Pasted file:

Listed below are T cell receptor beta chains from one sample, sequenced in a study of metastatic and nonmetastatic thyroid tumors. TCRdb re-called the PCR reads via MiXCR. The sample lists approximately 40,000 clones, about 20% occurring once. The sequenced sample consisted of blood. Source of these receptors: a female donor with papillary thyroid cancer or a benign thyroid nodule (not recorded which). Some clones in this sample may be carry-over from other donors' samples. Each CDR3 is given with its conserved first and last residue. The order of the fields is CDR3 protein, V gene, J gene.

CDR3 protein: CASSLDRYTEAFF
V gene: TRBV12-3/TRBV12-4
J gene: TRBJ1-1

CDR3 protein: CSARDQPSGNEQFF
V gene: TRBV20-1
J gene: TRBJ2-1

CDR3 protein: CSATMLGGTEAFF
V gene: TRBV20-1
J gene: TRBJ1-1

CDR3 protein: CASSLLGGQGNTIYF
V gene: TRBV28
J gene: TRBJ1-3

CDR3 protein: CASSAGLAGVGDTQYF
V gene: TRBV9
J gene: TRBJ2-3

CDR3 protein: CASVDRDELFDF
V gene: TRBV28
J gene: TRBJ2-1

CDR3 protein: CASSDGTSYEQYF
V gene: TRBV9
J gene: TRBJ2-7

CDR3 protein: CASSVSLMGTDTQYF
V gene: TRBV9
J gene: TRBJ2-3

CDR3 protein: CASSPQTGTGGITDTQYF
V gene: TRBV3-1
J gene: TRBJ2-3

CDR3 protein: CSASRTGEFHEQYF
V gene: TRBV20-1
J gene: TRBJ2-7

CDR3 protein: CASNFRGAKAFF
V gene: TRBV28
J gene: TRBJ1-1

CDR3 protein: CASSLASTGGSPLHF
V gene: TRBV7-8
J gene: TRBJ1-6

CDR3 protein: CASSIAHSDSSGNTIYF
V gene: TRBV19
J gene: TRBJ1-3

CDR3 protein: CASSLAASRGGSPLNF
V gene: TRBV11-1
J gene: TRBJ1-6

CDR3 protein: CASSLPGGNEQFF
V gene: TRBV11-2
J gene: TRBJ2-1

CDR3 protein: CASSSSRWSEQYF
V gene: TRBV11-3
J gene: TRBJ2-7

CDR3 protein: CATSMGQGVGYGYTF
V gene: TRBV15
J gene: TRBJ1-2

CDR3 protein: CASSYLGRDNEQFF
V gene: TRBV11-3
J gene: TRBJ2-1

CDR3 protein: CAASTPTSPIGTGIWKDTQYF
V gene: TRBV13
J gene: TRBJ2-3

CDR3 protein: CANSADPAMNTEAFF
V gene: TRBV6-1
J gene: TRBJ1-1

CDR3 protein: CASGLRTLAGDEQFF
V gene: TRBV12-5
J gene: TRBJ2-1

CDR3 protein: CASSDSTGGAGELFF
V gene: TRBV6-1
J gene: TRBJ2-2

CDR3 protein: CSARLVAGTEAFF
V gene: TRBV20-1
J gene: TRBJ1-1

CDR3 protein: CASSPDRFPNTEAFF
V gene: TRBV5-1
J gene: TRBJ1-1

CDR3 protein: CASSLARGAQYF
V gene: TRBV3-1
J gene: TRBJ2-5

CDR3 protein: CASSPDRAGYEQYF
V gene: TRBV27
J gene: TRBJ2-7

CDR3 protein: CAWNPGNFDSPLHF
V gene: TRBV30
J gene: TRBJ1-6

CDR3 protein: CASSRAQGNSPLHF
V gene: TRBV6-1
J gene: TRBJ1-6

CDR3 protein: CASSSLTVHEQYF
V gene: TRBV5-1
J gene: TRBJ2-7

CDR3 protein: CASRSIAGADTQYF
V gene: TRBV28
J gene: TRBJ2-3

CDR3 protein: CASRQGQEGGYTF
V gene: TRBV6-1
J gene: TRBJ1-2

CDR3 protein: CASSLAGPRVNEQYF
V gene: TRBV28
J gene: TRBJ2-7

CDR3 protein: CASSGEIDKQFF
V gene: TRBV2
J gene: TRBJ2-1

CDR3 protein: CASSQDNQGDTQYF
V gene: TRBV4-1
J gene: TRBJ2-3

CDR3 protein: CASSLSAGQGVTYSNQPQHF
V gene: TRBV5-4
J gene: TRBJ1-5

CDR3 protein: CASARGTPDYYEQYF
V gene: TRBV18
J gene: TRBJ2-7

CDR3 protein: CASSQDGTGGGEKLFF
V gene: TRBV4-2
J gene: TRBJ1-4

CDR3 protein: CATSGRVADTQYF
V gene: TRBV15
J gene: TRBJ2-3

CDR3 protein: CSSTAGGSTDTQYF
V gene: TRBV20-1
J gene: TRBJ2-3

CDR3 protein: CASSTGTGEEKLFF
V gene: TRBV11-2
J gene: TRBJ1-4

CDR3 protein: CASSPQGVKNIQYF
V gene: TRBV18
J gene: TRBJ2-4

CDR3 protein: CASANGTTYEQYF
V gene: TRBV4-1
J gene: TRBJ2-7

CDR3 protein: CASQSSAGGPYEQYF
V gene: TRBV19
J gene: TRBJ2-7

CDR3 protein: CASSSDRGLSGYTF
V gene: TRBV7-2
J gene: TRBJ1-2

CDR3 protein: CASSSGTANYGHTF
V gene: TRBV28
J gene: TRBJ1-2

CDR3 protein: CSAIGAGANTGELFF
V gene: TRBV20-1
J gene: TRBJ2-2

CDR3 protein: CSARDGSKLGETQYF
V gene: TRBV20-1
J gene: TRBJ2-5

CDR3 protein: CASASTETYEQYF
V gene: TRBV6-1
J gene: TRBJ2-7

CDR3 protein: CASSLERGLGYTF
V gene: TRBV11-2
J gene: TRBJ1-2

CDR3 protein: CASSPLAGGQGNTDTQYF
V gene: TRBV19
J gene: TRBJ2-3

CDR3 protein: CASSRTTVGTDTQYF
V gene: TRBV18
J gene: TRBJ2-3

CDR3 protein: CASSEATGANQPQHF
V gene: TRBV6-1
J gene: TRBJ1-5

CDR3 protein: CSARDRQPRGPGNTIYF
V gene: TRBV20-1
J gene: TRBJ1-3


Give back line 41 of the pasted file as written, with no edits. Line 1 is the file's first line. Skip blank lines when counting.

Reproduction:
CDR3 protein: CASSLAASRGGSPLNF